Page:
Born on April 15, 1452, in Vinci, Italy, Leonardo da Vinci was the son of a prominent attorney notary and a young peasant girl. Born out of wedlock, he was raised by his father, Ser Piero, and several stepmothers.
His early years were spent living on his father’s family estate in Vinci. Beyond basic reading, writing and mathematical skills, da Vinci did not receive much of a formal education. Recognizing his potential as an artist, his father sent him at the age of 14 or 15 to apprentice with sculptor and painter Andrea del Verrocchio of Florence.
He spent six years honing his technical skills, including metalworking, leather arts, carpentry, drawing and sculpting, and became a member of the Guild of Saint Luke by the age of 20. He remained with Verrocchio until he became an independent master in 1478. Around that time, he took on his first commissioned work, The Adoration of the Magi, for Florence’s San Donato, a Scopeto monastery, but departed for Milan the following year, leaving the painting unfinished. It has been in the Uffizi Gallery in Florence since 1670.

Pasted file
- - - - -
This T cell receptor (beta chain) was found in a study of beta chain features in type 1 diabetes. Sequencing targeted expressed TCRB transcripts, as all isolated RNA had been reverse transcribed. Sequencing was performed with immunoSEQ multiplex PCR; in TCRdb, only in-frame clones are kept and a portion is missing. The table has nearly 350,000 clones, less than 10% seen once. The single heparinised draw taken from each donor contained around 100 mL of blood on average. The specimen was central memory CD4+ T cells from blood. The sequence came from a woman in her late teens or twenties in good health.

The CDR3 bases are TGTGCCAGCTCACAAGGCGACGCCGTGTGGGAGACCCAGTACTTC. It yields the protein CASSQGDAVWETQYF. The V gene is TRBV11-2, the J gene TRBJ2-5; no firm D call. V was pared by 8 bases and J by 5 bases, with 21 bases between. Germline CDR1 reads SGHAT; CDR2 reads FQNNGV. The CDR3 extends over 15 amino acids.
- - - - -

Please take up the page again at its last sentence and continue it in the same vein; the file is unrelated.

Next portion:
Leonardo was, and is, renowned primarily as a painter. Among his works, the Mona Lisa is the most famous and most parodied portrait and The Last Supper the most reproduced religious painting of all time, with their fame approached only by Michelangelo's The Creation of Adam. Leonardo's drawing of The Vitruvian Man, based on the correlations of ideal human proportions with geometry described by the ancient Roman architect Vitruvius, is also regarded as a cultural icon, being reproduced on items as varied as the euro coin, textbooks, and T-shirts.
Leonardo is also revered for his technological ingenuity. In the early 1490s, he began chronicling his thoughts about painting, architecture, mechanics and human anatomy. These notebooks contained wide-ranging ideas, including plans for a “flying machine,” bicycle and drawings of a fetus in the womb and the human skeleton.
His interests and intellect traversed so many disciplines that he symbolized the term “Renaissance Man”. Unfortunately, these notebooks were not published and his ideas did not advance scientific understanding in the Renaissance period.
Today, Leonardo is widely recognized as one of the most diversely talented individuals ever to have lived.
(Adapted form: http://www.livescience.com/39355-leonardo-da-vinci.html)